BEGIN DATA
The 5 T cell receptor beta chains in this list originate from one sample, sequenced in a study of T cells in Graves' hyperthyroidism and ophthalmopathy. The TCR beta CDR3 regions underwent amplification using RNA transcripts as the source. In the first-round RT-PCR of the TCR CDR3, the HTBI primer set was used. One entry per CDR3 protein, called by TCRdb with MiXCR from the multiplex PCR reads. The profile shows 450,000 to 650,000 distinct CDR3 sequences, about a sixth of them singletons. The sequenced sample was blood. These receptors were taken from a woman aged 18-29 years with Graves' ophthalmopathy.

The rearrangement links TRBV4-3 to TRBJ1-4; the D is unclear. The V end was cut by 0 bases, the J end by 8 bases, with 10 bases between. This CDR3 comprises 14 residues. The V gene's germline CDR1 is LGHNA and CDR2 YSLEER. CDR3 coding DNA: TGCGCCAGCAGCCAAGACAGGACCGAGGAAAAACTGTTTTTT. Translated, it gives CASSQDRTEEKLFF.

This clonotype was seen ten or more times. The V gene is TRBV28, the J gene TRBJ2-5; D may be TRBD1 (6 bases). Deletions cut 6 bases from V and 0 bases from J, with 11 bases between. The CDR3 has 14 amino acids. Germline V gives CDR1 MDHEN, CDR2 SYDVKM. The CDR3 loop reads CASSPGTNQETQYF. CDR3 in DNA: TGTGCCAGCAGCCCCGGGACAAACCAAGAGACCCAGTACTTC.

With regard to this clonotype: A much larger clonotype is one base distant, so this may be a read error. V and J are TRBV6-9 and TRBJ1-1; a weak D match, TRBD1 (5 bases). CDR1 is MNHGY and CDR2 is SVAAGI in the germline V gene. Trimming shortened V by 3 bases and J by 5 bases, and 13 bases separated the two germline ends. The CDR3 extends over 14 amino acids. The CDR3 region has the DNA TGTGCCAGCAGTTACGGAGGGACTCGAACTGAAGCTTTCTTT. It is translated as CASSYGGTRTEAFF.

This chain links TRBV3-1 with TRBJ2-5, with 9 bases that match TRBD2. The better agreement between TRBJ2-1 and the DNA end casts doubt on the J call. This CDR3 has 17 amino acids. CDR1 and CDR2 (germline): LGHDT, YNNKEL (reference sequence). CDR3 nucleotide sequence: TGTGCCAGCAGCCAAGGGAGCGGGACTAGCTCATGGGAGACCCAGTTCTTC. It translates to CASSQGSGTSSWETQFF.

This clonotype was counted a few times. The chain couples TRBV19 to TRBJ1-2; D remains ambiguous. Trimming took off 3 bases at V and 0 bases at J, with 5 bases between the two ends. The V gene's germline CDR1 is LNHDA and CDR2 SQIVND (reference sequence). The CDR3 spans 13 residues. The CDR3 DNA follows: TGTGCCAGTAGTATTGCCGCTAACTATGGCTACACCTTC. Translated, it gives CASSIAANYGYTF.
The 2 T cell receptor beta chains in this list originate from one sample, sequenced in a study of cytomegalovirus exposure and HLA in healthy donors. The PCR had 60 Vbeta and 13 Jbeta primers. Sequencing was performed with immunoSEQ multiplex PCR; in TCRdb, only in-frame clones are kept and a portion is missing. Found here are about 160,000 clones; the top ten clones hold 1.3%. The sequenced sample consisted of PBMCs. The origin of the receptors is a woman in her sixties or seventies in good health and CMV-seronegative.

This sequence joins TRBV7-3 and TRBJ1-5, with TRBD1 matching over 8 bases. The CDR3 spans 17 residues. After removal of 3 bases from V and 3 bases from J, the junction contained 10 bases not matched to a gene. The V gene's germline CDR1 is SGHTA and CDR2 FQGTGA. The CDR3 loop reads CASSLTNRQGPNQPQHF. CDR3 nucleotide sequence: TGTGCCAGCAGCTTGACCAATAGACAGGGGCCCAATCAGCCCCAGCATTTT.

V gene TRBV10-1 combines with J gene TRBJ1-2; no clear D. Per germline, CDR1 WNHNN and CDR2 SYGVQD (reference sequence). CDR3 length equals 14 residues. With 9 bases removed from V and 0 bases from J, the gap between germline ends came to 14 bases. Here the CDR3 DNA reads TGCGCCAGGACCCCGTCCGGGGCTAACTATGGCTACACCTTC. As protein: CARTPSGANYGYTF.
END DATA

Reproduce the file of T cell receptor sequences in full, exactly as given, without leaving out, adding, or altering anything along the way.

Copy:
The 5 T cell receptor beta chains in this list originate from one sample, sequenced in a study of T cells in Graves' hyperthyroidism and ophthalmopathy. The TCR beta CDR3 regions underwent amplification using RNA transcripts as the source. In the first-round RT-PCR of the TCR CDR3, the HTBI primer set was used. One entry per CDR3 protein, called by TCRdb with MiXCR from the multiplex PCR reads. The profile shows 450,000 to 650,000 distinct CDR3 sequences, about a sixth of them singletons. The sequenced sample was blood. These receptors were taken from a woman aged 18-29 years with Graves' ophthalmopathy.

The rearrangement links TRBV4-3 to TRBJ1-4; the D is unclear. The V end was cut by 0 bases, the J end by 8 bases, with 10 bases between. This CDR3 comprises 14 residues. The V gene's germline CDR1 is LGHNA and CDR2 YSLEER. CDR3 coding DNA: TGCGCCAGCAGCCAAGACAGGACCGAGGAAAAACTGTTTTTT. Translated, it gives CASSQDRTEEKLFF.

This clonotype was seen ten or more times. The V gene is TRBV28, the J gene TRBJ2-5; D may be TRBD1 (6 bases). Deletions cut 6 bases from V and 0 bases from J, with 11 bases between. The CDR3 has 14 amino acids. Germline V gives CDR1 MDHEN, CDR2 SYDVKM. The CDR3 loop reads CASSPGTNQETQYF. CDR3 in DNA: TGTGCCAGCAGCCCCGGGACAAACCAAGAGACCCAGTACTTC.

With regard to this clonotype: A much larger clonotype is one base distant, so this may be a read error. V and J are TRBV6-9 and TRBJ1-1; a weak D match, TRBD1 (5 bases). CDR1 is MNHGY and CDR2 is SVAAGI in the germline V gene. Trimming shortened V by 3 bases and J by 5 bases, and 13 bases separated the two germline ends. The CDR3 extends over 14 amino acids. The CDR3 region has the DNA TGTGCCAGCAGTTACGGAGGGACTCGAACTGAAGCTTTCTTT. It is translated as CASSYGGTRTEAFF.

This chain links TRBV3-1 with TRBJ2-5, with 9 bases that match TRBD2. The better agreement between TRBJ2-1 and the DNA end casts doubt on the J call. This CDR3 has 17 amino acids. CDR1 and CDR2 (germline): LGHDT, YNNKEL (reference sequence). CDR3 nucleotide sequence: TGTGCCAGCAGCCAAGGGAGCGGGACTAGCTCATGGGAGACCCAGTTCTTC. It translates to CASSQGSGTSSWETQFF.

This clonotype was counted a few times. The chain couples TRBV19 to TRBJ1-2; D remains ambiguous. Trimming took off 3 bases at V and 0 bases at J, with 5 bases between the two ends. The V gene's germline CDR1 is LNHDA and CDR2 SQIVND (reference sequence). The CDR3 spans 13 residues. The CDR3 DNA follows: TGTGCCAGTAGTATTGCCGCTAACTATGGCTACACCTTC. Translated, it gives CASSIAANYGYTF.
The 2 T cell receptor beta chains in this list originate from one sample, sequenced in a study of cytomegalovirus exposure and HLA in healthy donors. The PCR had 60 Vbeta and 13 Jbeta primers. Sequencing was performed with immunoSEQ multiplex PCR; in TCRdb, only in-frame clones are kept and a portion is missing. Found here are about 160,000 clones; the top ten clones hold 1.3%. The sequenced sample consisted of PBMCs. The origin of the receptors is a woman in her sixties or seventies in good health and CMV-seronegative.

This sequence joins TRBV7-3 and TRBJ1-5, with TRBD1 matching over 8 bases. The CDR3 spans 17 residues. After removal of 3 bases from V and 3 bases from J, the junction contained 10 bases not matched to a gene. The V gene's germline CDR1 is SGHTA and CDR2 FQGTGA. The CDR3 loop reads CASSLTNRQGPNQPQHF. CDR3 nucleotide sequence: TGTGCCAGCAGCTTGACCAATAGACAGGGGCCCAATCAGCCCCAGCATTTT.

V gene TRBV10-1 combines with J gene TRBJ1-2; no clear D. Per germline, CDR1 WNHNN and CDR2 SYGVQD (reference sequence). CDR3 length equals 14 residues. With 9 bases removed from V and 0 bases from J, the gap between germline ends came to 14 bases. Here the CDR3 DNA reads TGCGCCAGGACCCCGTCCGGGGCTAACTATGGCTACACCTTC. As protein: CARTPSGANYGYTF.